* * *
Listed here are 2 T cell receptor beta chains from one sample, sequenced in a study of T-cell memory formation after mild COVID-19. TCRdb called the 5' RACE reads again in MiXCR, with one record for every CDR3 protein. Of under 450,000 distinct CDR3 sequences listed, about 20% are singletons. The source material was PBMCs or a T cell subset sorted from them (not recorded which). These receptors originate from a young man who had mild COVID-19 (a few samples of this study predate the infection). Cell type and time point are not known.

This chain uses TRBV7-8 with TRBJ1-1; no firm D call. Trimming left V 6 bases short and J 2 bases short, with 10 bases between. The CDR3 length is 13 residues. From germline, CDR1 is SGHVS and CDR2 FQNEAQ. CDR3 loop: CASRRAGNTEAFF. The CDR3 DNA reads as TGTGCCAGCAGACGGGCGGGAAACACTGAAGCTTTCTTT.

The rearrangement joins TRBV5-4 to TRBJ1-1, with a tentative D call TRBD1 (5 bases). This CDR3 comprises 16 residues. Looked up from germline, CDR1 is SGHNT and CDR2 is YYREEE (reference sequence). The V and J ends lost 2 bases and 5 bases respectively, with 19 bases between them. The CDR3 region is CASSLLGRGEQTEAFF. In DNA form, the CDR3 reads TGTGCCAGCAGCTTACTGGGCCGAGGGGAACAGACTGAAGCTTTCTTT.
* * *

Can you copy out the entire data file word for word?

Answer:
Listed here are 2 T cell receptor beta chains from one sample, sequenced in a study of T-cell memory formation after mild COVID-19. TCRdb called the 5' RACE reads again in MiXCR, with one record for every CDR3 protein. Of under 450,000 distinct CDR3 sequences listed, about 20% are singletons. The source material was PBMCs or a T cell subset sorted from them (not recorded which). These receptors originate from a young man who had mild COVID-19 (a few samples of this study predate the infection). Cell type and time point are not known.

This chain uses TRBV7-8 with TRBJ1-1; no firm D call. Trimming left V 6 bases short and J 2 bases short, with 10 bases between. The CDR3 length is 13 residues. From germline, CDR1 is SGHVS and CDR2 FQNEAQ. CDR3 loop: CASRRAGNTEAFF. The CDR3 DNA reads as TGTGCCAGCAGACGGGCGGGAAACACTGAAGCTTTCTTT.

The rearrangement joins TRBV5-4 to TRBJ1-1, with a tentative D call TRBD1 (5 bases). This CDR3 comprises 16 residues. Looked up from germline, CDR1 is SGHNT and CDR2 is YYREEE (reference sequence). The V and J ends lost 2 bases and 5 bases respectively, with 19 bases between them. The CDR3 region is CASSLLGRGEQTEAFF. In DNA form, the CDR3 reads TGTGCCAGCAGCTTACTGGGCCGAGGGGAACAGACTGAAGCTTTCTTT.